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17 April 2014 12:48 pm ,
Vol. 344 ,
Officials last week revealed that the U.S. contribution to ITER could cost $3.9 billion by 2034—roughly four times the...
An experimental hepatitis B drug that looked safe in animal trials tragically killed five of 15 patients in 1993. Now,...
Using the two high-quality genomes that exist for Neandertals and Denisovans, researchers find clues to gene activity...
A new report from the Intergovernmental Panel on Climate Change (IPCC) concludes that humanity has done little to slow...
Astronomers have discovered an Earth-sized planet in the habitable zone of a red dwarf—a star cooler than the sun—500...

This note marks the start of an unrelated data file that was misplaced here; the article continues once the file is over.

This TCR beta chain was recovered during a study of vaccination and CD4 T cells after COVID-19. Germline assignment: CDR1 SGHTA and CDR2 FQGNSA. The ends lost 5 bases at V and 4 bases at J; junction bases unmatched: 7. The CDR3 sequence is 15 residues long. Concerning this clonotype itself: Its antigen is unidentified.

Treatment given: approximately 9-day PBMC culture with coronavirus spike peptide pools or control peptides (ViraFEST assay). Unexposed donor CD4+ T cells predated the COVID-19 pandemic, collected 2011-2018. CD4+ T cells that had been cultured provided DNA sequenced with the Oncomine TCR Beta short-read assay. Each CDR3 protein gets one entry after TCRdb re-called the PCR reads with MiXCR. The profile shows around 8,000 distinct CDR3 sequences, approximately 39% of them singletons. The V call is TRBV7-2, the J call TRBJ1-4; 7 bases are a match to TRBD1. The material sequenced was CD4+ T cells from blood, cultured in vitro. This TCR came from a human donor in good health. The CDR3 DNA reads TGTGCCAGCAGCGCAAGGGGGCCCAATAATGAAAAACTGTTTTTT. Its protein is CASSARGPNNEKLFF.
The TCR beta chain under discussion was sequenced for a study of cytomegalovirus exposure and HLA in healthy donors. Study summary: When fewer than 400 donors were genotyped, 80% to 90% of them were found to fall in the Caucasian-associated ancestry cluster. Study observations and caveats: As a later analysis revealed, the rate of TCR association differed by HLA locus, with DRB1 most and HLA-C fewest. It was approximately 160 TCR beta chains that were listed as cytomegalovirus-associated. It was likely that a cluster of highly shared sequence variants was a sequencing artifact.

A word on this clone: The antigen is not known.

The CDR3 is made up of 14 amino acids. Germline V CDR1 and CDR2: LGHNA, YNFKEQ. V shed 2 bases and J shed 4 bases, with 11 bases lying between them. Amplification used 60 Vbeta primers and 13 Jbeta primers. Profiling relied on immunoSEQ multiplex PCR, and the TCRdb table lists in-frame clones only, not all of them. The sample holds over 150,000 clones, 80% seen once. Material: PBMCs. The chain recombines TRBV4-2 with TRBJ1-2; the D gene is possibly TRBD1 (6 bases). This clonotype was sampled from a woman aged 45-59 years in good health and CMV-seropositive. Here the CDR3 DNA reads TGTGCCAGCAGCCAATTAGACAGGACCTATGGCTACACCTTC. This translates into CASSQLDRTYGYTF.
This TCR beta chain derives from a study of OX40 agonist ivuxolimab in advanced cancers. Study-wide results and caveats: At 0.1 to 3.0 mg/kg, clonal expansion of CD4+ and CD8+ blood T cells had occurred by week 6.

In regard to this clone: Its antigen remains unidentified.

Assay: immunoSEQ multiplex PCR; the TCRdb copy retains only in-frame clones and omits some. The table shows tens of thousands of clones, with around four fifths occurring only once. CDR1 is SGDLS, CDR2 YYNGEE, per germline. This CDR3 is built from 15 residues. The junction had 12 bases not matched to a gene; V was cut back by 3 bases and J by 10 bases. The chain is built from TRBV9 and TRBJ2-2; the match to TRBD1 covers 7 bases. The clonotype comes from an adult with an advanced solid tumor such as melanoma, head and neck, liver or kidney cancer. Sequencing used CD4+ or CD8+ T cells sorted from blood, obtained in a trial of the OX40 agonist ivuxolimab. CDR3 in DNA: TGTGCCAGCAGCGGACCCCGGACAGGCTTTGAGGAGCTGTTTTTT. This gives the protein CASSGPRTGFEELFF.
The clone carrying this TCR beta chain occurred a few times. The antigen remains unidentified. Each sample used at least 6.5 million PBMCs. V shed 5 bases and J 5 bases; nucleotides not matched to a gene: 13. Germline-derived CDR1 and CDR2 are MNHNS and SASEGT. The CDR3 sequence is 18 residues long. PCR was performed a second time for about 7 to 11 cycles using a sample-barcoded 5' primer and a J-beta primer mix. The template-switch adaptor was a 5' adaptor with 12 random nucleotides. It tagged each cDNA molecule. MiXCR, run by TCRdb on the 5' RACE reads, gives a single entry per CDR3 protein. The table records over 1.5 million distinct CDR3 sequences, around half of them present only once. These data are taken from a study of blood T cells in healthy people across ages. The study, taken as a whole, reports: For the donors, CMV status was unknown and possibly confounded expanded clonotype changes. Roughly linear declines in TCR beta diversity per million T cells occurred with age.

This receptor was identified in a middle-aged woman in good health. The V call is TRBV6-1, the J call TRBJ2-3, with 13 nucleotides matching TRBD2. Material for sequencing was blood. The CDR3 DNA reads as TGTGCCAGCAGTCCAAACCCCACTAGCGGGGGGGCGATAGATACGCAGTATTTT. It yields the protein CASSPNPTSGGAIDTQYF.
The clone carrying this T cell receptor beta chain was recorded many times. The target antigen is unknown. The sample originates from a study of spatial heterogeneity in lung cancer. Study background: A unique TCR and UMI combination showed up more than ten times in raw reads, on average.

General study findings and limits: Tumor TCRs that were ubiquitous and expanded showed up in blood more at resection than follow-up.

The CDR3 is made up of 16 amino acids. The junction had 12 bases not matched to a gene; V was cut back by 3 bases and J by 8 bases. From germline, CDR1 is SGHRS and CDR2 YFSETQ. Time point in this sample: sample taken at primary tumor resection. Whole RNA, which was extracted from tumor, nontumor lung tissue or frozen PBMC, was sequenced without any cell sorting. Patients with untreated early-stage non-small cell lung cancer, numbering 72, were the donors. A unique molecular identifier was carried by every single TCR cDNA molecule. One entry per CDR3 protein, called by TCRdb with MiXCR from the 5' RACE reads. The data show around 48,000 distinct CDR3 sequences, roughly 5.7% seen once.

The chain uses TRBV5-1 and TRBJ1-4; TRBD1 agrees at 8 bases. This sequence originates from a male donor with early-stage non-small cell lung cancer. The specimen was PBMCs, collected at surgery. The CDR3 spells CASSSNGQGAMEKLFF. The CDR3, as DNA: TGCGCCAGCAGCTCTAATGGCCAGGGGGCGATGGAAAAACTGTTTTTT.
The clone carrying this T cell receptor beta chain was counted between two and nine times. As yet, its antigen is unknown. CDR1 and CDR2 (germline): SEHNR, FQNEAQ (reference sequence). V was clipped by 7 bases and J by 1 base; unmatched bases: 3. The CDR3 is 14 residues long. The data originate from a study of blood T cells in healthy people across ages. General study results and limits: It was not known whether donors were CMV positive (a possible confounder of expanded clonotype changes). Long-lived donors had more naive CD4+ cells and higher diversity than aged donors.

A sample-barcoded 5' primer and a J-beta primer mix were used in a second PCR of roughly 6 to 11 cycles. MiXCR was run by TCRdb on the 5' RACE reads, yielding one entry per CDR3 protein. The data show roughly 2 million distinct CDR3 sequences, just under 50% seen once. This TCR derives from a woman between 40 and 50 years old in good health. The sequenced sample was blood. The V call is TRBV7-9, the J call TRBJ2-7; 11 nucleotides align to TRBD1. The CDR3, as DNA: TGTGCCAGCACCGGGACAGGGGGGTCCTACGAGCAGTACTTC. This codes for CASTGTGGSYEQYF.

Three years ago, Jennifer Francis of Rutgers University proposed that a warming Arctic was altering the behavior of the...
- 17 April 2014 12:48 pm , Vol. 344 , #6181
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Volcano Wreaking Havoc on Science Meetings
19 April 2010 4:54 pm
Iceland's Eyjafjallajökull volcano has snarled air traffic across Europe thanks to the ash cloud it has been belching into the sky, and traveling scientists are feeling the impact like everyone else. The Scientist reports the postponement until next year of the 5th European Plant Science Organisation (EPSO) conference, which was originally scheduled for above the Arctic Circle, near Muonio in Lapland.
The ash cloud has dented attendance of at least one major U.S. meeting, too. About 5% of invited speakers have canceled at the American Association for Cancer Research's annual meeting in Washington, D.C., which was expected to attract 17,000 people. Some of the missing speakers are participating by teleconference or have asked a co-author to give their talk.
Bruce Alberts, editor-in-chief of Science, which publishes this blog, is stranded in Italy, and one of our colleagues remains stuck in Thailand.